I admit to a love and hate relationship with Jeremy Paxman, presenter of the BBC’s Newsnight program. I love his integrity and the fact that his Newsnight program is the only BBC TV news program worth its salt. Jeremy is of course also famous for his unique interview style, in which he insists on an answer to a question, trying not to let the person on the interview get away with evasive replies. His bulldog style often leads to an annoying shouting match with a cornered interviewee, and any news obtained thus is not at all different from obtaining a confession by water boarding. A terrible style, and his smug grin almost always deserves a punch in the face.
But, did you see the Chloe Smith interview? [click to watch]
She sounds like she won every debating club competition, uttering lots of words without ever saying anything. I would have been infuriated, where Jeremy only shock his head and smiled, obviously not taking her serious. She keeps repeating the same government slogan again and again like a broken record, refusing to answer when the latest fuel duty decision was taken. I am not sure if she answered any question at all. I don’t want this! I want a government with politicians, not spin-doctors and self-promoting weasels. A government that feels responsible and stands by decisions taken or withdrawn, rather than trying several proposals and withdrawing them when they transpire to be unpopular, while sending a junior parrot to Jeremy Paxman. I long for politicians who attend an interview in order to answer questions and explain or defend decisions taken, rather than broadcasting advertising slogans. People with intelligence and experience, spine and the balls to communicate good messages as well as bad ones, hopefully even the quality to confront a bully like Paxman.
I loved Jeremy’s last question though: Do you ever think you’re incompetent?
Chloe certainly wasn’t competent enough to even answer that question. A simple No would have been enough, but maybe she wanted to stick to the truth while on live television. You never know. Maybe she just chose not to reveal the area of her competence in this interview.
You might want to watch the Aung San Suu Kyi interview by Kirsty Wark to recover from the Chloe Smith shock [click to watch]. What a difference. 8 minutes well spent.
I watched the first episode of Simon Schama’s two-part Shakespeare last Friday, and found it very well made, explaining Shakespeare’s role in his own time, and his relevance to ours, 450 years afterwards. Interspersed with mock historic recordings and powerful modern renditions of noteworthy snippets from the bard’s plays, Simon’s tale spans a bridge from Elizabethan times all the way to the 2011 riots in England. Brilliantly done.
I enjoyed this so much that I watched the Royal Shakespeare Company’s Hamlet with David Tennant, Patrick Steward (and others) again, something I meant to do for a while. Simon’s TV programme brought me just into the right mood for that, and I enjoyed it on Saturday night.
Finally, the BBC closed the weekend on Sunday night with Julius Caesar, a televised version of another Royal Shakespeare Company production, set in present-day Africa. A brilliant production which tells the tale of Shakespeare’s Julius Caesar as well as that of many present day African states and their state of civil war.
I rounded it up as a truly classic weekend with a classic meal on Saturday evening. Grass widower that I am, this can only mean one thing: a nice, organic and well hung Sirloin steak, gently fried to medium-rare in rosemary-infused olive oil, served with Sauce Béarnaise and chip potatoes (though without green beans on this occasion). I even made myself a little Crème Brule for pudding, how’s that for a classic meal?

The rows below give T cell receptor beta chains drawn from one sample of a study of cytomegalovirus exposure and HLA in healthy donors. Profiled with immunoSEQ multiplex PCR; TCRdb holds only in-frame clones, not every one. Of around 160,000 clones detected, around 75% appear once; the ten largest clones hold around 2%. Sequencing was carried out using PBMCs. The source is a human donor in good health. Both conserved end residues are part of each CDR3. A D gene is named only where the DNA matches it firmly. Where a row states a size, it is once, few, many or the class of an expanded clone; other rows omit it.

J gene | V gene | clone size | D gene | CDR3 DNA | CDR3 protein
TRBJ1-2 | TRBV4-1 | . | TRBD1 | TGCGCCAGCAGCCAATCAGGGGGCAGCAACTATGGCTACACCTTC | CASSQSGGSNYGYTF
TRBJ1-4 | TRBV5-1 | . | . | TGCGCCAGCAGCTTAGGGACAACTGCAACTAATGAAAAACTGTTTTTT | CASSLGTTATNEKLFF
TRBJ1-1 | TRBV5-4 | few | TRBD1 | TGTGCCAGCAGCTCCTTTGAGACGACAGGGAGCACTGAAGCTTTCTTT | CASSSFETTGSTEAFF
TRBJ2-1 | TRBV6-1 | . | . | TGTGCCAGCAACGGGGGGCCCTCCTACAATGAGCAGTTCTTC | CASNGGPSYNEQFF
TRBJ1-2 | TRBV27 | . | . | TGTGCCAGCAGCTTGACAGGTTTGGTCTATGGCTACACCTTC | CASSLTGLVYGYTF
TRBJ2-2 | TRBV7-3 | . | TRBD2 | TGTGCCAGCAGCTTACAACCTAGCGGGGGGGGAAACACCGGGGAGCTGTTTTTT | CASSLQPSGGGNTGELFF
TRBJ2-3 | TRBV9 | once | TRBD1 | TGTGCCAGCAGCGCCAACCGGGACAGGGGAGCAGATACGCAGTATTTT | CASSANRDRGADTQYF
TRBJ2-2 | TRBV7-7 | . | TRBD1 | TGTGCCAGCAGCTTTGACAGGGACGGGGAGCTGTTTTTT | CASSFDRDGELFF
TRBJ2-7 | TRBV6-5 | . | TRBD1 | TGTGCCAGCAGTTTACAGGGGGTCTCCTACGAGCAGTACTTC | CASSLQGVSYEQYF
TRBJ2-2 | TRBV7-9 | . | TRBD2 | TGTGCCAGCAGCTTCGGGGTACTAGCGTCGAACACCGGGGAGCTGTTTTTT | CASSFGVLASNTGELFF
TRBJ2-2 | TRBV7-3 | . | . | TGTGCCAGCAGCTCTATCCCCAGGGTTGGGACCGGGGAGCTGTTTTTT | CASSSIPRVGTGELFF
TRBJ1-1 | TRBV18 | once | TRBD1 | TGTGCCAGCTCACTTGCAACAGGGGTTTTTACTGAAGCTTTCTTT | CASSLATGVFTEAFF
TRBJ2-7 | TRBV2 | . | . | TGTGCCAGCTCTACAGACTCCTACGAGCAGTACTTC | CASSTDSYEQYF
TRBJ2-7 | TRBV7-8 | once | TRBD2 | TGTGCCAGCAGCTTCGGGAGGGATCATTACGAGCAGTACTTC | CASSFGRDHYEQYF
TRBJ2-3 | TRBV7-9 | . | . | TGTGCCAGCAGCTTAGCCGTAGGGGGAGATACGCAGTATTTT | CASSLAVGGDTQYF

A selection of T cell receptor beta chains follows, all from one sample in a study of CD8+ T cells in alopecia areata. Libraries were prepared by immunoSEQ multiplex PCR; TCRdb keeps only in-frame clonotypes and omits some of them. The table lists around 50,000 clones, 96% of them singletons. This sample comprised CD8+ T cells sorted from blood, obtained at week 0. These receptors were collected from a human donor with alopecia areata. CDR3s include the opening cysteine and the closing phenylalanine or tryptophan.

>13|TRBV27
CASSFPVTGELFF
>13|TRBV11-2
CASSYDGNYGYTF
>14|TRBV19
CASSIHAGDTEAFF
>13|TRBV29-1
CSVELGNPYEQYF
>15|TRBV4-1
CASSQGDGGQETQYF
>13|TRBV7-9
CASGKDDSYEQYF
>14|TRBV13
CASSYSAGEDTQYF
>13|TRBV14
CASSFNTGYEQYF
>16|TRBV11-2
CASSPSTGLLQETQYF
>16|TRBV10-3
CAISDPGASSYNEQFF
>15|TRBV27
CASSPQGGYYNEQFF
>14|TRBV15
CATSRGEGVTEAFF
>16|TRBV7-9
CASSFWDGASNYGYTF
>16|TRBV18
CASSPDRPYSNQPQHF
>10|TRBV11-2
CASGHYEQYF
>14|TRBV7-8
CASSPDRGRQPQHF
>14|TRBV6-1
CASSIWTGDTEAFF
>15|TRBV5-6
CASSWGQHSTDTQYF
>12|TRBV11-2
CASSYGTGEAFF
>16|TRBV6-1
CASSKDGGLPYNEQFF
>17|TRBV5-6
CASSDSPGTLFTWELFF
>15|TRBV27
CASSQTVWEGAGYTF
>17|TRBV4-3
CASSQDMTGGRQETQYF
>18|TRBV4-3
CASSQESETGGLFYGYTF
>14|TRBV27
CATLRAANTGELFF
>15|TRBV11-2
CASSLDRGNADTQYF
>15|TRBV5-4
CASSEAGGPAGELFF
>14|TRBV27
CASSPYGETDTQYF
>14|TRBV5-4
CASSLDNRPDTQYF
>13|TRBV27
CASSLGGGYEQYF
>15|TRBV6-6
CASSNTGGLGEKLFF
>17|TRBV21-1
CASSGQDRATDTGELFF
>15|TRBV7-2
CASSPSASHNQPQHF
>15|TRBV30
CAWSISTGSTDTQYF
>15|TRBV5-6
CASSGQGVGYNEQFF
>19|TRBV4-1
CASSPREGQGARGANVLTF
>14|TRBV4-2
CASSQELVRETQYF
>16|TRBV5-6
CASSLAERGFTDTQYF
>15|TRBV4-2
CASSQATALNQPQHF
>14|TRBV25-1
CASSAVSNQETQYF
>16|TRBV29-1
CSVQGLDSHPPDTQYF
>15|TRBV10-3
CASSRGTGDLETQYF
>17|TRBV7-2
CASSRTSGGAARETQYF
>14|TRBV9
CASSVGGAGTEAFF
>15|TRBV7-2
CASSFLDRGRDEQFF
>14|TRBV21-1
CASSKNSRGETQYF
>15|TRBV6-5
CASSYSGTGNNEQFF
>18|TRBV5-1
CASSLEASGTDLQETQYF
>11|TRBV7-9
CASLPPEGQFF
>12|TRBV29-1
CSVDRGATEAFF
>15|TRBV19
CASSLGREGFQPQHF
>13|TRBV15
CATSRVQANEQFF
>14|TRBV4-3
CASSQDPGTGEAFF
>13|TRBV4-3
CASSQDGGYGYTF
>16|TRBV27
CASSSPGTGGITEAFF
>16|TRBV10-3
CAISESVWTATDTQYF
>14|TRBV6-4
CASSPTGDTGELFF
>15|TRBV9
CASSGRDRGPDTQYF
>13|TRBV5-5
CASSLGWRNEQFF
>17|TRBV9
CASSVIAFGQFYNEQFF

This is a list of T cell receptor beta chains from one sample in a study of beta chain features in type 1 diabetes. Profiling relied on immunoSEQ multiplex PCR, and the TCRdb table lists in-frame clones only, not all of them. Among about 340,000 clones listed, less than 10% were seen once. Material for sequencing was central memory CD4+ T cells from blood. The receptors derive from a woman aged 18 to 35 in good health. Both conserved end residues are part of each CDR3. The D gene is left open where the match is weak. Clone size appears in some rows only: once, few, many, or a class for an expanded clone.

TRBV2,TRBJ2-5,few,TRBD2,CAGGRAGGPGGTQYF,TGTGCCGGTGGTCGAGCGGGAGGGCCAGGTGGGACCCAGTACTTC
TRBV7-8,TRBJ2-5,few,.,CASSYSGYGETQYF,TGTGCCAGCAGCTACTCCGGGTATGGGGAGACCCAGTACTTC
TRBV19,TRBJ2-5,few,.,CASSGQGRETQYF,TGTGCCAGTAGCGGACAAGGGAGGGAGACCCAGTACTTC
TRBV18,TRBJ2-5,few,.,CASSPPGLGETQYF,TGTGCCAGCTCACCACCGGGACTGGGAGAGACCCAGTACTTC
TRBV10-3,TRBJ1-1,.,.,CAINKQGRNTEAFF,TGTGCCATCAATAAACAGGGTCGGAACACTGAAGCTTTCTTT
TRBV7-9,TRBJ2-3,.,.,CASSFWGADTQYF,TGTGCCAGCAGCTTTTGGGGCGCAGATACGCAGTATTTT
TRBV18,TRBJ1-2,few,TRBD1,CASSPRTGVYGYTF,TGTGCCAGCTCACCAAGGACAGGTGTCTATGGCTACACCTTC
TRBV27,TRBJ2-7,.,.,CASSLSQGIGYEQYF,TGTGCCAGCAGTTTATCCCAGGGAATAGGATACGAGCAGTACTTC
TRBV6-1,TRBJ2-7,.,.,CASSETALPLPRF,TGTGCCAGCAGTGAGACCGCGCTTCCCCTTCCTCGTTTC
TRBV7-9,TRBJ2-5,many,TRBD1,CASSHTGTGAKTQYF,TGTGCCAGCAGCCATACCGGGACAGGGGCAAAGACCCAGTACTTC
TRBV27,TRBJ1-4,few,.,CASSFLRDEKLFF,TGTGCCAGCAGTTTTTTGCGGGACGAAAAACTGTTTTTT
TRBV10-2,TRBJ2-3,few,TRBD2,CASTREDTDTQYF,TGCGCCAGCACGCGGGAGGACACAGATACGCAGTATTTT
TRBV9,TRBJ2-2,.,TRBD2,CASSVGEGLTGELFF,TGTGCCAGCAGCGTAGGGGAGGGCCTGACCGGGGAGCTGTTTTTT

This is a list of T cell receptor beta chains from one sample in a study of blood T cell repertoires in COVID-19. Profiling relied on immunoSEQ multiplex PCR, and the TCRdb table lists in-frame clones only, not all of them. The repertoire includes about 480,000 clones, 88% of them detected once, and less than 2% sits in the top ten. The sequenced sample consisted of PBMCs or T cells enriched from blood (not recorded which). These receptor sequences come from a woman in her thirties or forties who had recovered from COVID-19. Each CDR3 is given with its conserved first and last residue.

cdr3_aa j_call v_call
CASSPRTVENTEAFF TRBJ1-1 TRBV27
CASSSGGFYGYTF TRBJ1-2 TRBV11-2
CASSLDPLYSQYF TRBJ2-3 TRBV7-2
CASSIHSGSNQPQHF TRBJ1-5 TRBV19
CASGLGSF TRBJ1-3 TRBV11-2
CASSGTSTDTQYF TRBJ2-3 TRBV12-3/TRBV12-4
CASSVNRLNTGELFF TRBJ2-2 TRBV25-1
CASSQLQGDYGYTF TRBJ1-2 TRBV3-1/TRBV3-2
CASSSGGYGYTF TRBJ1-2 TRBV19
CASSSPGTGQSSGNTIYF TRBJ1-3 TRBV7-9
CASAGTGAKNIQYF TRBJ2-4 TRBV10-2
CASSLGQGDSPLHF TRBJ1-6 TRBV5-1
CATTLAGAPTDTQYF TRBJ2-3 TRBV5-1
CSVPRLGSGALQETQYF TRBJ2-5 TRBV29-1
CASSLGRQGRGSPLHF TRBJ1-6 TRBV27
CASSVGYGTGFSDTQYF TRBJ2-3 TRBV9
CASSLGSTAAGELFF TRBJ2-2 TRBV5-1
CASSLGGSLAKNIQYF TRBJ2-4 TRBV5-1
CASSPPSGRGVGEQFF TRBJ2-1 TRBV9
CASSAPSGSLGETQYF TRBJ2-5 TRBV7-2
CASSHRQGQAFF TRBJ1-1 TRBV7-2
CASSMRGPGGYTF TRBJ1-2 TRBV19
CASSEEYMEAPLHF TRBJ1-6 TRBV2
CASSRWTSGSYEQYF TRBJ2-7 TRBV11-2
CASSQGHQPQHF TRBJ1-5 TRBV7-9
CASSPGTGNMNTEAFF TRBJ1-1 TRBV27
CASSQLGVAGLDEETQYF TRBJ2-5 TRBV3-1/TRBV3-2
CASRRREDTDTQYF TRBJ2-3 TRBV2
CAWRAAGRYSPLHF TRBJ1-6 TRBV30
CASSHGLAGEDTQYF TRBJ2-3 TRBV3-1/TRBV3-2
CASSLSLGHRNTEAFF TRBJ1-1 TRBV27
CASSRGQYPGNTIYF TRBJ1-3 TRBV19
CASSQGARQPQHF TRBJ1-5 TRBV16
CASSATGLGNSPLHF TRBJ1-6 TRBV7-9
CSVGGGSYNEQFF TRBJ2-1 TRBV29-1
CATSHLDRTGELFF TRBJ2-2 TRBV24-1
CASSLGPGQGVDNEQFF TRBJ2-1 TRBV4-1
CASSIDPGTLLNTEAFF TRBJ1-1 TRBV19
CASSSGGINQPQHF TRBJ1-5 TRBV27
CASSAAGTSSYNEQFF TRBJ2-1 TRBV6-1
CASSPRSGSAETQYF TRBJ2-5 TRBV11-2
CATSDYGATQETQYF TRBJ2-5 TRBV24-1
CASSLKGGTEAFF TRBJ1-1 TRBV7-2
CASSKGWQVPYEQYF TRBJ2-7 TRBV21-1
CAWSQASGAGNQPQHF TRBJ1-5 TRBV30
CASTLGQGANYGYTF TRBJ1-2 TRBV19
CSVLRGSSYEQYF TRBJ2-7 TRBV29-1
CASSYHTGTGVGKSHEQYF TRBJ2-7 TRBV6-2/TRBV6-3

Not sure if the good wife would have liked the Shakespearean marathon, but the meal would have certainly met with her approval.
I’d really like to know what happened to our weather, or to be precise, what happened to the BBC’s weather forecast. Until not so long ago, the BBCs forecast would be inaccurate and unreliable, and even the current or imminent reports were often wrong. Some time over the last year or so, something changed. I find the forecast is much more accurate, even to the point of the hourly predictions of rain at 13:00, then sunny again from 15:00 onwards. There’s some understandable inaccuracy in those times, but by and large, they are spot on.
Maybe the weather learned to align with the BBC’s forecast, but I suspect something else changed. Somebody mentioned some while ago that the BBC’s contract with the Met Office was running out, and that the BBC might be shopping around for a different provider. According to the BBC’s weather web site, they still get their weather from the Met Office though.
If anyone knows what might have changed to improve the forecast, I’d be grateful for such information.
Much hailed, much praised, much awaited: the new and modernized adaptation of Sherlock Holmes and Dr Watson on BBC Television.
The adaptation sticks closely to the original, in the sense that Watson is clueless and Holmes arrogant and disagreeable, pulling solutions out of the hat, reluctantly providing retrospective explanations. Sex and jokes are added to the plot for increased viewing pleasure. However, the authors didn’t think we were capable of following a coherent plot, or that we were planning to work out who’s done it, so they didn’t bother providing us with a coherent plot, or any form of a story line such that we could play couch detectives.
No He’s done it! I recognize the pattern of his shoes for us, just an occasionally amusing mambo jambo of scattered plot fragments, interspersed with nudity, arrogance and conspiracy theory, in a video cut fit to make a sensitive viewer seasick. We should have been warned by the BBC’s tag line, describing the remake as fast-paced.
This being a modern tale, the Internet, email and text messages feature prominently. The film makers have found a nice way to visualize these through a screen overlay text display. Praise for that, and praise for the jokes. Not the worst in TV entertainment, but certainly far from the best, and disappointing as a mystery tale.